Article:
The solar eclipse that will cross the continental United States in August is the first of its kind in the country since 1972 and is shaping up to be quite the event. People are planning to travel to the states where the total eclipse will be visible. But in addition to a unique experience for viewers, the eclipse will also offer researchers unique insight into the Earth’s energy.

NASA scientists are hoping to learn about how Earth absorbs energy and how clouds, one of the most unpredictable variables in computer models, can change the amount of energy that reaches the Earth’s surface. In a release Thursday, NASA said that the inspiration for the study came from a thick cloud that blocked sunlight in Boulder, Colorado in 1998.

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The observations NASA researchers will make before, during and after the eclipse will come from instruments on the ground as well as satellites. All of those observations will then be used in a three dimensional radiative transfer computer model. The hope is that these observations used in a 3-D model will lead to better estimates of Earth’s energy input and output.

The Earth has what’s called an “energy budget,” or the balance of incoming and outgoing radiation all of which has to pass through the atmosphere and the clouds that take up space there. Those clouds have a grand impact on the energy budget staying balanced but they’re incredibly variable and therefore difficult for computer models to accurately predict or factor in. To make things more complicated clouds have changed due to industrialization and pollution making it difficult for scientists to discover how clouds act naturally.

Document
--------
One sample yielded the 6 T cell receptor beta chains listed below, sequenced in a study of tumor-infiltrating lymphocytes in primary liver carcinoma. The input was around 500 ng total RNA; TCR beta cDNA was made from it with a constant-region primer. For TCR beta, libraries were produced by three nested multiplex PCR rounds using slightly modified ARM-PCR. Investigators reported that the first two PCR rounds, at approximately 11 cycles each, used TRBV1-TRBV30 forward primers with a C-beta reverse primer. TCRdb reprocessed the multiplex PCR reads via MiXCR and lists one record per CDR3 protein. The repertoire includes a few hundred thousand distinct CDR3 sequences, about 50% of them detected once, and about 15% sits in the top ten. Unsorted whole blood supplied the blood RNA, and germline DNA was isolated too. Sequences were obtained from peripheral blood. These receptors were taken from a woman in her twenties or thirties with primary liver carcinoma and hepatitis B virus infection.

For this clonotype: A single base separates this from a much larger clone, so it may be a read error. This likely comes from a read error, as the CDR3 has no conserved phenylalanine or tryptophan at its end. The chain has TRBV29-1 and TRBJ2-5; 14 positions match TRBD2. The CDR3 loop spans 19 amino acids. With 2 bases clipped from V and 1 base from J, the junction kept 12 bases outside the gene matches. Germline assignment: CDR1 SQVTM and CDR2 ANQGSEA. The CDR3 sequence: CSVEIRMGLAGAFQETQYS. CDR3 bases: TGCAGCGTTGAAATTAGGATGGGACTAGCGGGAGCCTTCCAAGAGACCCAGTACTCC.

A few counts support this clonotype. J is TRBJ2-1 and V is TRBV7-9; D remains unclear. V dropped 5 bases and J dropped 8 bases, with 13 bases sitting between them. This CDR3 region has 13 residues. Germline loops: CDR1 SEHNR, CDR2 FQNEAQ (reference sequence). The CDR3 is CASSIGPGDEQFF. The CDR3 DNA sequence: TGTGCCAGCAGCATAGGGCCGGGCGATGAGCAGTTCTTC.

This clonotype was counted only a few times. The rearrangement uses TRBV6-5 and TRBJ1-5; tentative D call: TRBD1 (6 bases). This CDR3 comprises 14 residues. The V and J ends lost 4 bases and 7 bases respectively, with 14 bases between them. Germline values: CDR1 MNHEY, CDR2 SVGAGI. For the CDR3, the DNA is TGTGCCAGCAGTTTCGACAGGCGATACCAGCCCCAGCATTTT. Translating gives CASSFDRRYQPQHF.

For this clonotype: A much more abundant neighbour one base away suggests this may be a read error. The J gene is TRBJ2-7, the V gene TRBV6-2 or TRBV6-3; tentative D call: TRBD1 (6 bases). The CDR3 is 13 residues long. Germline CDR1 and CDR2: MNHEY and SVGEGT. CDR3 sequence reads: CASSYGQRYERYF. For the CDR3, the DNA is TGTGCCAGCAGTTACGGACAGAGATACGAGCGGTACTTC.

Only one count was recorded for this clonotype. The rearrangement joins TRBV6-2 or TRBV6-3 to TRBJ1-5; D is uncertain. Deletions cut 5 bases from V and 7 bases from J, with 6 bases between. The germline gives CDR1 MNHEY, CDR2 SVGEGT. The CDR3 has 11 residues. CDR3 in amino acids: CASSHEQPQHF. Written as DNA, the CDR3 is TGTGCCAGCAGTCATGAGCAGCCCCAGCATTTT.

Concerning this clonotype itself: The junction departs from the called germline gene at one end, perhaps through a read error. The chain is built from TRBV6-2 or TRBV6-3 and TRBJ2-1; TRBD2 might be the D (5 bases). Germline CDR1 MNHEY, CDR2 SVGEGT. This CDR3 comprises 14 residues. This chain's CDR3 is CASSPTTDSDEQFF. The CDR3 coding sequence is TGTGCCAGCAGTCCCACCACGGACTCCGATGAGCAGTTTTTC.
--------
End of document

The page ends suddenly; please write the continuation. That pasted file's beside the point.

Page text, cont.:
NASA scientist Guoyong Wen and his team of researchers can already calculate the amount of light the moon will block when it passes the sun on August 21. They know the dimensions of the shadow the moon will produce as well as the light the moon will block, said the release from NASA.

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While the shadow cast by the moon during the eclipse and those cast from clouds do differ, similar calculations are used to understand their effects on the energy budget, said NASA. So the hope is that the calculations made of the eclipse will help improve the models and understanding around low thick clouds that regularly cover the Earth.

The 3-D calculations will act as a test to help better simulate clouds because they can factor in the way clouds reflect light in multiple directions rather than a one dimensional calculations that don’t have the same capacity.